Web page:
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Growing Your Future
Leasing your Land for Solar

Leasing your land for solar provides you with a stable income stream while helping to promote clean energy. At Chrysalis, we work closely with landowners, placing their needs and community’s first and foremost.

The Benefits of Leasing Your Land for Solar

Leasing a portion of your land for a solar farm is the beginning of a long-term partnership where we work together to promote agricultural friendly solar development and the future of the community.

Stable Income for Years

Stable and Predictable Income Stream

Solar land leases offer annual lease payments over the 25+ year life of the solar farm.

Multi-use Farming

Farming or grazing sheep on the same area as solar farms keeps the land for farming while generating clean energy.

Growing Healthy Land for Future Use

Solar farms have low impact on the land and we prioritize soil health and pollinator-friendly vegetation.

How we get from Lease to Operational Solar Farm

Developing and building an operational solar farm requires strong, reliable partnerships and industry expertise to get from start to finish. The process can be broken down into three simple steps:

1. Selecting the Right Land

We work closely with landowners to help plan the location of the solar farm. We also take into account the terrain, water features, and other criteria, such as proximity to power lines, and substations.

2. Planning and Permitting

During the diligence period, our team works through the engineering and design processes to secure utility interconnection agreements and site plan approvals, which includes all environmental agency signoffs.

3. Building a Solar Farm

Active construction of the solar farm takes approximately six or more months. We work with you to minimize the impact of construction on your daily life and farming practices on adjacent land.

4. Operational Solar Farm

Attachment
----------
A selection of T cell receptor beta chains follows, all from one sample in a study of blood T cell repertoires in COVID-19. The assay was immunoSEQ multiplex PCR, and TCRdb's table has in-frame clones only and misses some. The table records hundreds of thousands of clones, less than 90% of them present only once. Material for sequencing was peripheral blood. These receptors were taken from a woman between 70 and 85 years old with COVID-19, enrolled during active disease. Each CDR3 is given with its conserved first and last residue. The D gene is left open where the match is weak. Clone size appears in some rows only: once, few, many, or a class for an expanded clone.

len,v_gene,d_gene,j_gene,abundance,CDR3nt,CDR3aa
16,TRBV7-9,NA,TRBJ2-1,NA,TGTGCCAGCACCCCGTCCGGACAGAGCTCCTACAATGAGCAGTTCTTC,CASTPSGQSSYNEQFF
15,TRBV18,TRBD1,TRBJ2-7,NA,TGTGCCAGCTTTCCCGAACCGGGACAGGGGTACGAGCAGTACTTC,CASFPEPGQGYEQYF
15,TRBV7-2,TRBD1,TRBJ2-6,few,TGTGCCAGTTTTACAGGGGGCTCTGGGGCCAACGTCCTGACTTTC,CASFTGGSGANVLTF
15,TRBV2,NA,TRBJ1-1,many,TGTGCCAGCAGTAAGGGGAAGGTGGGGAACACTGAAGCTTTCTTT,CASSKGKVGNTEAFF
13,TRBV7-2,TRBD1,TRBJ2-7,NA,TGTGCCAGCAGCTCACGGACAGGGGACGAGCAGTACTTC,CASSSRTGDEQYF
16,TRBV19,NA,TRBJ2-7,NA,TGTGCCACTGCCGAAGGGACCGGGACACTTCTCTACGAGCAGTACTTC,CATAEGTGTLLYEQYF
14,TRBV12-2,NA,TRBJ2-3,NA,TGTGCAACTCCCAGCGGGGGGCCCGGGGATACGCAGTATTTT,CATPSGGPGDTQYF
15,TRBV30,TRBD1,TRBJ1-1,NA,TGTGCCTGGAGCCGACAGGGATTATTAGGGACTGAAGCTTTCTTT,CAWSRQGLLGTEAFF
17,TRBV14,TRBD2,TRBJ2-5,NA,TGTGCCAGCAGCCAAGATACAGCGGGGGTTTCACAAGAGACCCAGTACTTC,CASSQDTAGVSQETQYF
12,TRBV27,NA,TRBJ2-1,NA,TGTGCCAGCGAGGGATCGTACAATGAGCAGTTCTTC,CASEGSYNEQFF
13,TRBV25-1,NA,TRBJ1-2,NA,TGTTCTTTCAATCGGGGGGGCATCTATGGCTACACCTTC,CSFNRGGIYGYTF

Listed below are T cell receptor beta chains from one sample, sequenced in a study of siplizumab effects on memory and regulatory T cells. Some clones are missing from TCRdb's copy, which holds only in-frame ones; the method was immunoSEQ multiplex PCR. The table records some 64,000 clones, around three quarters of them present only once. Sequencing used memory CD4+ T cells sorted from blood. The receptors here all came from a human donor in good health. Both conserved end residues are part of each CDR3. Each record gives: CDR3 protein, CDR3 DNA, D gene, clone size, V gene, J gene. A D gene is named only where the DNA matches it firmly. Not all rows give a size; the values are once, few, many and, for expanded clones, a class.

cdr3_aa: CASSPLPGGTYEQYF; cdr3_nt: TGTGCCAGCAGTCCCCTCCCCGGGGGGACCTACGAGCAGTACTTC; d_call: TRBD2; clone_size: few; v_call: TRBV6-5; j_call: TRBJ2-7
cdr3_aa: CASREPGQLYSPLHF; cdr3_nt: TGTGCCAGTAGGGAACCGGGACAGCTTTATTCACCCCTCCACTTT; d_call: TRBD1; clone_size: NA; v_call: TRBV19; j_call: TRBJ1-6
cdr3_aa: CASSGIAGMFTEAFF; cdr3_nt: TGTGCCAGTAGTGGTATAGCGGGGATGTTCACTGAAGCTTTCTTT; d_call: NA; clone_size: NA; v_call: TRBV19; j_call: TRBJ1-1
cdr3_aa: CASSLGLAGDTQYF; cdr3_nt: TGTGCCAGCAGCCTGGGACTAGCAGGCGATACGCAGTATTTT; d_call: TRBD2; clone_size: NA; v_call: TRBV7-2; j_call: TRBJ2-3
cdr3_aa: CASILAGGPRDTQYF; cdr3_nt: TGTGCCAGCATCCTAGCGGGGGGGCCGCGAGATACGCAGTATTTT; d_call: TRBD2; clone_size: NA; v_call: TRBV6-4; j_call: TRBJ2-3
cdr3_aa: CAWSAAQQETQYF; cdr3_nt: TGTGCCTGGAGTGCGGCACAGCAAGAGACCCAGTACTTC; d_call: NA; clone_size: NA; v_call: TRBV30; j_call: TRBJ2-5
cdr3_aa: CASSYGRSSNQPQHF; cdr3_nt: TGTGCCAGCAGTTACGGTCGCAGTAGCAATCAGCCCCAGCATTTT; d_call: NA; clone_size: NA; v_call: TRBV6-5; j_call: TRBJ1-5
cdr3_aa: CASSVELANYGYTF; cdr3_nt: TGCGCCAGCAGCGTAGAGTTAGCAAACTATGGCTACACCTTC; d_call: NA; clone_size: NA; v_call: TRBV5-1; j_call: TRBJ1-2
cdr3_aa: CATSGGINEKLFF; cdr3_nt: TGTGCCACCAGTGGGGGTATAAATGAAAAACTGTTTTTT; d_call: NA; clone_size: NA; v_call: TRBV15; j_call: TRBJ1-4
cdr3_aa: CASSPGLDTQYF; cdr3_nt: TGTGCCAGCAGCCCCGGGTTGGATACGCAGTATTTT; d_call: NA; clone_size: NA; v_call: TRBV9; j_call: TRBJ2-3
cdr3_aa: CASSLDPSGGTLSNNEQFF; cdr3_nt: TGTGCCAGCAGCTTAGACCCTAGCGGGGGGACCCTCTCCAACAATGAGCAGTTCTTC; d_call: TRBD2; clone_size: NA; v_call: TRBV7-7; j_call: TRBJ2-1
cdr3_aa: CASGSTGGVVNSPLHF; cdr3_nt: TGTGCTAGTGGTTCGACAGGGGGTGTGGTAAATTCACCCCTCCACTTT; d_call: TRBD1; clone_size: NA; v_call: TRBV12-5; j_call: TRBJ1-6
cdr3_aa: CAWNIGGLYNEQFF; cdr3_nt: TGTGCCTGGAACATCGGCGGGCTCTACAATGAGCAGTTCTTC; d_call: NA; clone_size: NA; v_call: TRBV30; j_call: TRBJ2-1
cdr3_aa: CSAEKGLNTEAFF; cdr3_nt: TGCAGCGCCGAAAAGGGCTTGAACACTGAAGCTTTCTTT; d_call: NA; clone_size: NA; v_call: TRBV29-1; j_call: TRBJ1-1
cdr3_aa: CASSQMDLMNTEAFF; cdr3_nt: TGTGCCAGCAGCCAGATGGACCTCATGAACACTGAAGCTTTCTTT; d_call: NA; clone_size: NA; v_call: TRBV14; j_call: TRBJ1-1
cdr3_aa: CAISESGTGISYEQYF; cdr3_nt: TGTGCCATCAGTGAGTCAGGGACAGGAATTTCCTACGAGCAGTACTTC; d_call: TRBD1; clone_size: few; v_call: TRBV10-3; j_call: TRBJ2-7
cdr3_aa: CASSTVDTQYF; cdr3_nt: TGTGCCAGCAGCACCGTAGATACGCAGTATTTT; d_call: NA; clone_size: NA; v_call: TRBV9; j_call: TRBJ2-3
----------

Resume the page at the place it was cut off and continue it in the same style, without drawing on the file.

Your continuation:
The solar farm can generate electricity to the grid for 25+ years. With recent improvements in technology, the lifespan comes closer to 40 years. During this time, there will be occasional site visits for maintenance, including snow removal and vegetation maintenance.

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What is Chrysalis Energy?

Chrysalis Energy is a joint venture between renewable energy company, OYA Renewables, and leading Appalachian energy company, Oil Well Shares (OWS). Together, they are committed to driving economic growth and developing clean energy solutions for communities across Pennsylvania, Ohio, and West Virginia.

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About OYA Renewables

OYA Renewables (OYA) believes that renewable energy can change the course of climate change to build a better, more prosperous world for all of us. Their actions are focused on developing and realizing innovative clean energy solutions for communities across North America. Learn more about OYA Renewables.

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About Oil Well Shares

Oil Well Shares (OWS) is a leading Appalachian energy company that believes in the power of energy as a way to transform lives, enhance communities and sustain the planet. OWS has successfully drilled, completed and produced thousands of wells in the US and currently operates thousands of wells across Appalachia. Learn more about Oil Well Shares

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FAQ About Solar Land Leasing

How long will you lease my land?

On average, terms for land leases are approximately 25 years, but this number varies depending on the region and the project. Developers may offer additional year extensions to landowners to the original lease term. During discussions about  the lease agreement terms as well as what happens at the end of the lease will be reviewed. 

How much will I get paid for leasing my land?

Lease rates vary depending on several factors, such as the state you live in and how much power costs in your local jurisdiction. The solar programs that are available to be developed under will also have an effect on lease rates. Landowners can expect to be paid a competitive premium to the current value of the land.

How visible will the solar farm be?

Developers will consult landowners to ensure the solar farm will have a minimal visual impact. Typically, the visual impact tends to be the largest contention raised at municipal site plan approval meetings. There are many options available to minimize the site’s visuality, such as natural buffers (like a treeline) to help mitigate any potential visual impacts. Solar systems in general are low-profile structures and don’t pose any significant hinderance to visual sightlines.

What happens at the end of the lease?

Under the lease, the developer or its long-term ownership group will be responsible for the removal of all equipment and infrastructure associated with the solar farm. The costs of decommissioning are the responsibility of the solar farm operator and not the landowner. It’s important to discuss decommissioning terms during the lease agreement. 

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